The National Psoriasis Foundation has awarded more than $1 million in research grants for projects that aim to identify new treatments and a cure for psoriasis, which affects 7.5 million Americans, and for psoriatic arthritis—an inflammatory arthritis that affects the joints and tendons, occurring in up to 30% of people with psoriasis. This year, 3 scientists each received a 2-year, $200,000 grant to convert their laboratory findings into improved treatments and methods for managing psoriatic disease. In addition, 10 researchers each received a 1-year, $75,000 Discovery Grant for early stage psoriatic disease research.
The National Necrotizing Fasciitis Foundation has launched a referral initiative to help provide new lifesaving treatments to victims of flesh-eating disease, known as necrotizing fasciitis. The foundation is connecting patients and their families in the United States and other countries with John Crew, MD, director of the Advanced Wound Care Center at Seton Medical Center in Daly City, California. Dr Crew then oversees the care of the patients, using a new treatment for this rapidly spreading life-threatening disease. A key innovation in the protocol is using a substance called hypochlorous acid, a natural chemical produced by white blood cells as a first defense against microbial invaders.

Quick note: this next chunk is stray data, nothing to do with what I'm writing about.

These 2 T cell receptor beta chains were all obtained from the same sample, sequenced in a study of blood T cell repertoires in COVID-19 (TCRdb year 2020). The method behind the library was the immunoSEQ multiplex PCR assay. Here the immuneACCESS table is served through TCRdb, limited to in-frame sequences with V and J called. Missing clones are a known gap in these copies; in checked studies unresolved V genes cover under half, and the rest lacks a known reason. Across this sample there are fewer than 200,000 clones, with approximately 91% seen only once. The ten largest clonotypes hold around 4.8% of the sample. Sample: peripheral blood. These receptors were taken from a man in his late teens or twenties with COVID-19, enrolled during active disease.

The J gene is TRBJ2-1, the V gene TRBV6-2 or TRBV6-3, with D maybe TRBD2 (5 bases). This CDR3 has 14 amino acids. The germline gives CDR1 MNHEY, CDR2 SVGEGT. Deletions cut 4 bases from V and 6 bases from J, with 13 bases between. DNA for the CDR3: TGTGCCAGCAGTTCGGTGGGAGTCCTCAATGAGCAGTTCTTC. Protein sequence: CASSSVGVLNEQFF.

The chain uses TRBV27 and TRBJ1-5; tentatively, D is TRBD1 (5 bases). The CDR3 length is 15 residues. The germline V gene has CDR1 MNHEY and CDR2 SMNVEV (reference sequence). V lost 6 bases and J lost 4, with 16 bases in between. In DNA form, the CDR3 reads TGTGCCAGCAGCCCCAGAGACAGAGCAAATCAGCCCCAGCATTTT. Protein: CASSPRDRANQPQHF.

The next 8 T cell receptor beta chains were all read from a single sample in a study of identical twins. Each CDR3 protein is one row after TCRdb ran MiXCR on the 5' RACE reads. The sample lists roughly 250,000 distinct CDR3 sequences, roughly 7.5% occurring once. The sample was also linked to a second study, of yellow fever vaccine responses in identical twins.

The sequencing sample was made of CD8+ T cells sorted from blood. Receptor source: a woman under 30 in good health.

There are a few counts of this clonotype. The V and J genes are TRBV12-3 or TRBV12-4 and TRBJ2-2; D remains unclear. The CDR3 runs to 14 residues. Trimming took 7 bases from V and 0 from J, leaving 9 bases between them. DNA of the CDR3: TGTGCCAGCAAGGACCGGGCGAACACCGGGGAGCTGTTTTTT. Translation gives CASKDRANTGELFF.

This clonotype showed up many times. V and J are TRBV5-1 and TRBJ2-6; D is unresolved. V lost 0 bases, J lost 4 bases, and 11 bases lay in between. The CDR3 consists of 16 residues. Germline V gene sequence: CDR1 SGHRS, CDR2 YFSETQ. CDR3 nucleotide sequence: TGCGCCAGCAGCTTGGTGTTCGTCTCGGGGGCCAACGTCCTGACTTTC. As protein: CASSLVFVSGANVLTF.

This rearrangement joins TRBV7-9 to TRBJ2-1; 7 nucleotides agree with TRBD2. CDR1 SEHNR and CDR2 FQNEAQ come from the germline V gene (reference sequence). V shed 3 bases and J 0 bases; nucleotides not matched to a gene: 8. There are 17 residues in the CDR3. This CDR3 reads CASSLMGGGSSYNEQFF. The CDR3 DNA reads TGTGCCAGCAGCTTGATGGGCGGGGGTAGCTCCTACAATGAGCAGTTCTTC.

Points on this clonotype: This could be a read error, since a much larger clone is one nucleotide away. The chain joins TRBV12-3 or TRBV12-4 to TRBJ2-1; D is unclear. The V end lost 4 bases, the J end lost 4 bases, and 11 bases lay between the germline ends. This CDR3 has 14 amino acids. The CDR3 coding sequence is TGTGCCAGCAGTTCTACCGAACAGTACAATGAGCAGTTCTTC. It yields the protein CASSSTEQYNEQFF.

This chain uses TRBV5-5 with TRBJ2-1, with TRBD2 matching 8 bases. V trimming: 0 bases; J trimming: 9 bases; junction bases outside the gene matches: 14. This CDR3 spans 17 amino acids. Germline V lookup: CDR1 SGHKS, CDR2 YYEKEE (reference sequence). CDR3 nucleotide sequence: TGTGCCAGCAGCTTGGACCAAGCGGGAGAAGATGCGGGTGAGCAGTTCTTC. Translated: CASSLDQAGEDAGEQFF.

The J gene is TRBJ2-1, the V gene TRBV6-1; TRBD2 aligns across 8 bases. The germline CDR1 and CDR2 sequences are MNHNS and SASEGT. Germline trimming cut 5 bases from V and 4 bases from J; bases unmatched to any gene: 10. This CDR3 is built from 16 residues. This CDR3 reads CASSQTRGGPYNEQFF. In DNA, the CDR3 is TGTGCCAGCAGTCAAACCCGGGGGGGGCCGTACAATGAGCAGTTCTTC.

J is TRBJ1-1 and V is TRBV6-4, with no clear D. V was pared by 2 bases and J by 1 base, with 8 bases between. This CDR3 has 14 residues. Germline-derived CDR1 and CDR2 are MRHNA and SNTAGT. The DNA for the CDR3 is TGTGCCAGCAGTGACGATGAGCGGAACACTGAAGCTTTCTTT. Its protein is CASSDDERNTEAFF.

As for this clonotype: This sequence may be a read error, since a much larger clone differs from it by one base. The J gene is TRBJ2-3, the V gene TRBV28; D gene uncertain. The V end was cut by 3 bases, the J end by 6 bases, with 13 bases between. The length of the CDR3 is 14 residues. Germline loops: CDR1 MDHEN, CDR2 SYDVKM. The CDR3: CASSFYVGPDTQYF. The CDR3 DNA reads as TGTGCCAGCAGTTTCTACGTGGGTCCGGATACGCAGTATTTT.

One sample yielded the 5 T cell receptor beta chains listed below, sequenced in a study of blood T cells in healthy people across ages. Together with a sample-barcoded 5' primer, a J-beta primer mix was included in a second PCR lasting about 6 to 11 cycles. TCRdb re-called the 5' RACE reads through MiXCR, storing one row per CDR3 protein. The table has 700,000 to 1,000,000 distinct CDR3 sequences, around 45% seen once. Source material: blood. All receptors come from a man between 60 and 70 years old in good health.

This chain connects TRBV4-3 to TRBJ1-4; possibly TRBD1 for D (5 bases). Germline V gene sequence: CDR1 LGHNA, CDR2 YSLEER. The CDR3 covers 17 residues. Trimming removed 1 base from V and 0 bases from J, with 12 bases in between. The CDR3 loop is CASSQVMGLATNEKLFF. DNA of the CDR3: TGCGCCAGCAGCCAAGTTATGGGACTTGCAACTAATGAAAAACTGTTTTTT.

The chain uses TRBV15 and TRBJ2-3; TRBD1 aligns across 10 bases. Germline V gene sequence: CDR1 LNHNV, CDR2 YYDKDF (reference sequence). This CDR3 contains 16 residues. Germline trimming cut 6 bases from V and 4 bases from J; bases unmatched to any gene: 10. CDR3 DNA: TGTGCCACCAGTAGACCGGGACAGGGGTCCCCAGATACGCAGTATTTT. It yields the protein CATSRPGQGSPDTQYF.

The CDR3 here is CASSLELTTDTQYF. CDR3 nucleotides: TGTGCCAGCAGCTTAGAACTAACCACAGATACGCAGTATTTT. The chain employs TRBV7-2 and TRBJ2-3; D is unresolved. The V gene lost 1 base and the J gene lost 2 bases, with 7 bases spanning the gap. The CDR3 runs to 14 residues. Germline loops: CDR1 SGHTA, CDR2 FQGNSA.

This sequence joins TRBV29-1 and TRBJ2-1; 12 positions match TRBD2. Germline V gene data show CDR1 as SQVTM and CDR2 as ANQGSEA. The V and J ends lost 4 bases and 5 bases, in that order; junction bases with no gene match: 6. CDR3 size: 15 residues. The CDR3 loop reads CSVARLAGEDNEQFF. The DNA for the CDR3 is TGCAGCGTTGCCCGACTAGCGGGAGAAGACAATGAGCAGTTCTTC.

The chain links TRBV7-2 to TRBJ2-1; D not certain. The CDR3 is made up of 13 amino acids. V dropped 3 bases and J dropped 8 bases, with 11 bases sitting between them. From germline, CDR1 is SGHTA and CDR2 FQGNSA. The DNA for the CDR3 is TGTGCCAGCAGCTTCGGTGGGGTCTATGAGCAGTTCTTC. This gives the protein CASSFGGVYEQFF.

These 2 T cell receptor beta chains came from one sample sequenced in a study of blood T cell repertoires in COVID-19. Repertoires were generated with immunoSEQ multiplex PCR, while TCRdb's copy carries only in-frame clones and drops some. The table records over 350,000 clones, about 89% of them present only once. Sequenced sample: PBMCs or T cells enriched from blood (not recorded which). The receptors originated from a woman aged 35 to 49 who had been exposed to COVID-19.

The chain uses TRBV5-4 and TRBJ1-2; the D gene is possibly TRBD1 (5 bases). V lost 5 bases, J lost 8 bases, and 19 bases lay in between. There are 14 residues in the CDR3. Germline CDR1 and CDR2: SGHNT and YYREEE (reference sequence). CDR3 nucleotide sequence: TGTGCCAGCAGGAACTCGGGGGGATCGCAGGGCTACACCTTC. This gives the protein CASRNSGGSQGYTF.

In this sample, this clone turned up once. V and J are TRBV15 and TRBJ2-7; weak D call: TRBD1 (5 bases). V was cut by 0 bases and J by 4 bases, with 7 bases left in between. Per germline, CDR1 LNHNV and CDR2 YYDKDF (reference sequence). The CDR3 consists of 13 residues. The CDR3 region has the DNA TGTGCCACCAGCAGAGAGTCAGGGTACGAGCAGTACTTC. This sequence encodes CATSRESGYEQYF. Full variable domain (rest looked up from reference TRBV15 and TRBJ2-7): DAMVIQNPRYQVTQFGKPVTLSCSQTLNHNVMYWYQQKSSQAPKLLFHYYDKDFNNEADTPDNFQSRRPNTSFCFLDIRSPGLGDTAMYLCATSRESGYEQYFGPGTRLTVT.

At Frost and Sullivan’s 2014 Excellence in Best Practices Awards Gala, winners included those in the skin and wound care industry. Among those recognized were OSNovative Systems, Inc—2014 North American Wound Care Dressings New Product Innovation Leadership Award; and Sensus Healthcare—2014 North American Non-melanoma Skin Cancer Therapy New Product Innovation Leadership Award.